I called PAWS in the morning to ask what their highest needs were for in-kind donations and found out that they needed dry puppy food, wet kitten food, and cleaning supplies. Chatting with my mum about the project, she asked if she could participate and offered to help buy puppy food. I was thrilled!
So, on Friday afternoon I picked Mackenzie up from school and I asked her if she could help me with a very important project. I explained that this weekend was Purim and that on this holiday, Jewish people (like Mr. Korrie) celebrate by helping people who need food by giving them baskets. Then I asked if she wanted to help me by putting together a basket for the puppies and kittens in Columbus who don’t yet have forever homes. She was really excited! We went shopping first for cleaning supplies (paper towels, trash bags, and bleach) and then for food. We picked out two types of dry puppy food and two cases of wet kitten food. Mackenzie also picked out a packet of cat treats and some rawhide dog bones “for the puppies and kittens who have been good and needs a treat” (her words- not mine). We also bought a thank you card (which Mackenzie signed) and a box of chocolates for the staff and volunteers.
We packed up our wares into large bags and headed to the shelter. Once there, we were met by three staff who helped us bring our gifts into the shelter. And then, to Mackenzie’s delight (and mine too, let’s be real), we were taken on a private tour of the shelter. We visited three cats (we loved petting Midnight and Snowflake) and then three dogs (including Riley and Koa). Before we left, we said thank you to the staff and gave them a small check for unrestricted expenses (being a fundraiser and program manager in non-profit, I truly believe in supporting unrestricted revenue development)
Mackenzie had a great time and, of course, wanted to bring a cat or dog home. We had a conversation about how we cannot rescue every dog and cat ourselves, but that we can give the shelter food, supplies and donations to help them take care of the animals until they can find forever homes.
It was wonderful to share this experience with Mackenzie, and it’s something I’d like to continue as an annual tradition. Personally, I had to do a lot of reflecting before taking on this charitable giving this month. Being unemployed, I’m living on just over 50% of my previous income. I’m making tough decisions every day about what I spend money on- gas, groceries, medicine- never mind going out or giving myself treats. But, living on less has also put me in touch with what’s important. I’m not buying shoes because I’m feeling self-conscious about my weight. I’m not “popping out for a Starbucks” to make my work day feel better. I am thinking about what’s important, urgent, and necessary. What will add to my life meaningfully instead of just filling in the gaps.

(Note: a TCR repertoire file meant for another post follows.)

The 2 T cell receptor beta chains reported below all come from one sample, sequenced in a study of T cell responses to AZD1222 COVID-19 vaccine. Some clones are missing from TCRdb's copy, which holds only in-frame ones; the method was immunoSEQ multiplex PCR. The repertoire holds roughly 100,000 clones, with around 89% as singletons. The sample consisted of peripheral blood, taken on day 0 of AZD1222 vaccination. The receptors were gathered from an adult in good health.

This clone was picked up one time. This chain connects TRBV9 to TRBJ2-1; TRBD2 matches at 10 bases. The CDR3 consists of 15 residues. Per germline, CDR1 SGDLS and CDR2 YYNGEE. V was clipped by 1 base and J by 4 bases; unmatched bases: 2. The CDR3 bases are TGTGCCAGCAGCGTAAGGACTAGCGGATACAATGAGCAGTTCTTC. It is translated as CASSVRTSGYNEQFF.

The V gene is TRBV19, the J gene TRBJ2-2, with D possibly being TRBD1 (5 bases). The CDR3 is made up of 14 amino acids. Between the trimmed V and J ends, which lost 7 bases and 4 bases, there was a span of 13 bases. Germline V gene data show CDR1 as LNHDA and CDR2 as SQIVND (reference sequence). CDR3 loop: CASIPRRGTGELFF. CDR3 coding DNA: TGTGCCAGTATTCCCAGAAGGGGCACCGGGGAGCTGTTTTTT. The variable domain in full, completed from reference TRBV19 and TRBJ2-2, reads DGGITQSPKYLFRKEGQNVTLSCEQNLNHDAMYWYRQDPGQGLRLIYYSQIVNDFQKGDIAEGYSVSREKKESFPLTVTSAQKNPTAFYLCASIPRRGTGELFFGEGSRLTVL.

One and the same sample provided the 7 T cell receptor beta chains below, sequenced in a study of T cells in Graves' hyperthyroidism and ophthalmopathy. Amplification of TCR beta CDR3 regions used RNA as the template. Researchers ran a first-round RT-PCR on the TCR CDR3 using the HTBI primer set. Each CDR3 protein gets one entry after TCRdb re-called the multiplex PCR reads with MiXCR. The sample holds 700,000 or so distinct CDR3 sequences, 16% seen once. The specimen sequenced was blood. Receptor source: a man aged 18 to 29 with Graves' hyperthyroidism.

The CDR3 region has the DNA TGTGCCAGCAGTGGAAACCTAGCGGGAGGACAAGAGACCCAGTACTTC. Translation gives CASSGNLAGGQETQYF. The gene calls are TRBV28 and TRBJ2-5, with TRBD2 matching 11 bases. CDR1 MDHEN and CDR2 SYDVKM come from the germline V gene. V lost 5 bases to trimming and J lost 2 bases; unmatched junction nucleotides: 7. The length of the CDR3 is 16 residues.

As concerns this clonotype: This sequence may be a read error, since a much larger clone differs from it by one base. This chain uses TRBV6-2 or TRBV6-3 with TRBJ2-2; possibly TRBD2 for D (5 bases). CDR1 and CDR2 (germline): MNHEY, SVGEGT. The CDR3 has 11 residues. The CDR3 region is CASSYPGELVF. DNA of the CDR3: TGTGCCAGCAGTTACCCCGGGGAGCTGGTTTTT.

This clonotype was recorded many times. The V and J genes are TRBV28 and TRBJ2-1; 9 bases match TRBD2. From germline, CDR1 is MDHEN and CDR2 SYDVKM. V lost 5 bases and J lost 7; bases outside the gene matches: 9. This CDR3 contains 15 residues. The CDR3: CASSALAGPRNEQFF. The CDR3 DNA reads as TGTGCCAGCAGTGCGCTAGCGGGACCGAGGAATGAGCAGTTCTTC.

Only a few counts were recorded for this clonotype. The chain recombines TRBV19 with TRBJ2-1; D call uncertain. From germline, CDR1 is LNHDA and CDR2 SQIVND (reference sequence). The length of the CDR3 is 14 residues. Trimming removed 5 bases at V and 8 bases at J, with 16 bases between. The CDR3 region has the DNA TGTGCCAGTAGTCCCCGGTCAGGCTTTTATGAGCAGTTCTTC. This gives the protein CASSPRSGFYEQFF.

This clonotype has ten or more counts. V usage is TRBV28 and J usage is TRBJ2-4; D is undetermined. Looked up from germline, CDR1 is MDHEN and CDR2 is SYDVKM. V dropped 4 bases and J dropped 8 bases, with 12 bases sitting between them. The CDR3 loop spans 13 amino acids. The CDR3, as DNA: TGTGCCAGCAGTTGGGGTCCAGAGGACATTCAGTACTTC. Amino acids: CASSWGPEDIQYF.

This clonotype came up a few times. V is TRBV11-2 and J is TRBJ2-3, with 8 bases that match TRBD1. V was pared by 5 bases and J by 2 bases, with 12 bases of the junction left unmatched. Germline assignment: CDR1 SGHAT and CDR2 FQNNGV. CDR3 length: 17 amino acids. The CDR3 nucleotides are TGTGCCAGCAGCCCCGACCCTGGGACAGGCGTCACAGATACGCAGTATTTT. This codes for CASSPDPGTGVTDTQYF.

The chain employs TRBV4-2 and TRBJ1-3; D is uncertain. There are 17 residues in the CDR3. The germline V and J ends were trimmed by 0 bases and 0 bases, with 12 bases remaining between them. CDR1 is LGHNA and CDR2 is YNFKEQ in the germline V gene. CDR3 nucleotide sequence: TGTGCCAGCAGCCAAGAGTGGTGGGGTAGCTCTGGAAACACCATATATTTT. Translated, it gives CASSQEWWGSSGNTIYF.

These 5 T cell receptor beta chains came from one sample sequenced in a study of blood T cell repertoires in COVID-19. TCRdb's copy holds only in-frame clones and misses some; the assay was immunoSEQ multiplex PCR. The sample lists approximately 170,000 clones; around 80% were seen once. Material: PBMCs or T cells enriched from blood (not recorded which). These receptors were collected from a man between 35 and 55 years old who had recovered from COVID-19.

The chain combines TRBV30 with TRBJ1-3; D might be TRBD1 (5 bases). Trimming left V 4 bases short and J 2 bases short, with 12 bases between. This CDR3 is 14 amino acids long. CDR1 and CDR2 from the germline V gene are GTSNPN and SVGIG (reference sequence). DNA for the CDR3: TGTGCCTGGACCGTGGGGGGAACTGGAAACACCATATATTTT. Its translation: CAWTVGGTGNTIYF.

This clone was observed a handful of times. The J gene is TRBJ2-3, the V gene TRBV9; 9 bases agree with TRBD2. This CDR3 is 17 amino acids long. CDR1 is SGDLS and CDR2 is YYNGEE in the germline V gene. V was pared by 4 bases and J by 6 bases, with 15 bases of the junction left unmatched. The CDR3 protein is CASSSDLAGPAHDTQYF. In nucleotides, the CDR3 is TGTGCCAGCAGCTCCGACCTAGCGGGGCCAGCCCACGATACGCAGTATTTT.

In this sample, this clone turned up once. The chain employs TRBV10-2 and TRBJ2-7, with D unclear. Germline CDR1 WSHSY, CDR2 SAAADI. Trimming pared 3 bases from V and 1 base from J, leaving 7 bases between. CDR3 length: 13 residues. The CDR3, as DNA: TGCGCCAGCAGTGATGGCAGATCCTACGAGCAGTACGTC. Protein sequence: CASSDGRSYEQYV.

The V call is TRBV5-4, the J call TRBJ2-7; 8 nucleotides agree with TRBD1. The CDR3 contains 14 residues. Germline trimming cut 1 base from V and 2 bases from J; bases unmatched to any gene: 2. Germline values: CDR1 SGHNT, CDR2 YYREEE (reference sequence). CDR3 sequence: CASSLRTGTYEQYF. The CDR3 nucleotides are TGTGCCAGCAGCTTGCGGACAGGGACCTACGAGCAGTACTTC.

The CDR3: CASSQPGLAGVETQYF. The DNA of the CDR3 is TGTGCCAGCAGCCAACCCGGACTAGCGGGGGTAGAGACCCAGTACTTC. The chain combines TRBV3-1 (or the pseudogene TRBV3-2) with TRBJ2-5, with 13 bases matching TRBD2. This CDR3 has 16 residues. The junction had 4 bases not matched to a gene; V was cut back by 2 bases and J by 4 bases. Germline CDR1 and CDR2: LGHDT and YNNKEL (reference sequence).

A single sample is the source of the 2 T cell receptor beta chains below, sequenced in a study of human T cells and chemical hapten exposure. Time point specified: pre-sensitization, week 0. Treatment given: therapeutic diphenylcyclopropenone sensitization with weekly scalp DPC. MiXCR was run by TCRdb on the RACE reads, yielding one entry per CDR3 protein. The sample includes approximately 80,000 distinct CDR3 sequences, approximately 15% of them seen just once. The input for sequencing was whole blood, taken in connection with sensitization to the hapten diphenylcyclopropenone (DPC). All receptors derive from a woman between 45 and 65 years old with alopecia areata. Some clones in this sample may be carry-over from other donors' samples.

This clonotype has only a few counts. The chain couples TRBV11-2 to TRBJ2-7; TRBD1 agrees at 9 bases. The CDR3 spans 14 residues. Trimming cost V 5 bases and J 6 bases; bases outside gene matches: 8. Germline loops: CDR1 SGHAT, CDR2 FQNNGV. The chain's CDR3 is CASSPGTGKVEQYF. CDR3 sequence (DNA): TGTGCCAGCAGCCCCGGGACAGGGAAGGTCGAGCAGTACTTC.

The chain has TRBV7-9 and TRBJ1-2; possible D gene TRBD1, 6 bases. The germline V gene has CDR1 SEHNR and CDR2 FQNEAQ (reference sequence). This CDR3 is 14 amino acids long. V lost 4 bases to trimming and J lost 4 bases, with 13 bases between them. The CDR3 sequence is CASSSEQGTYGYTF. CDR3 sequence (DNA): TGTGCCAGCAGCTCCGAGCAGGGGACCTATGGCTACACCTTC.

To be able to celebrate Purim in this way, I made the decision to take the tax-return money I’d usually spend on a present for myself and give it to PAWS. It was an easy decision to not buy anything for myself; though still nerve-wracking to not just put all of the return into my savings account. I don’t *need* anything right now. I don’t *have* to have a treat. But, it is important for me to continue reflecting on my spirituality. It is important for me to build memories with my niece. It is important to me to share positive values and ethics with Mackenzie. And, that those values and ethics can bridge the Jewish traditions that I’m learning with the Christian traditions important to my brother and sister-in-law is especially important. I see these things as an investment. And so while 20% of my tax-return money isn’t building my savings account, it is helping to build my community, expand my relationship with my niece, and offer a new dimension to my spiritual journey.
Shabbat Shalom and Chag Purim Sameach!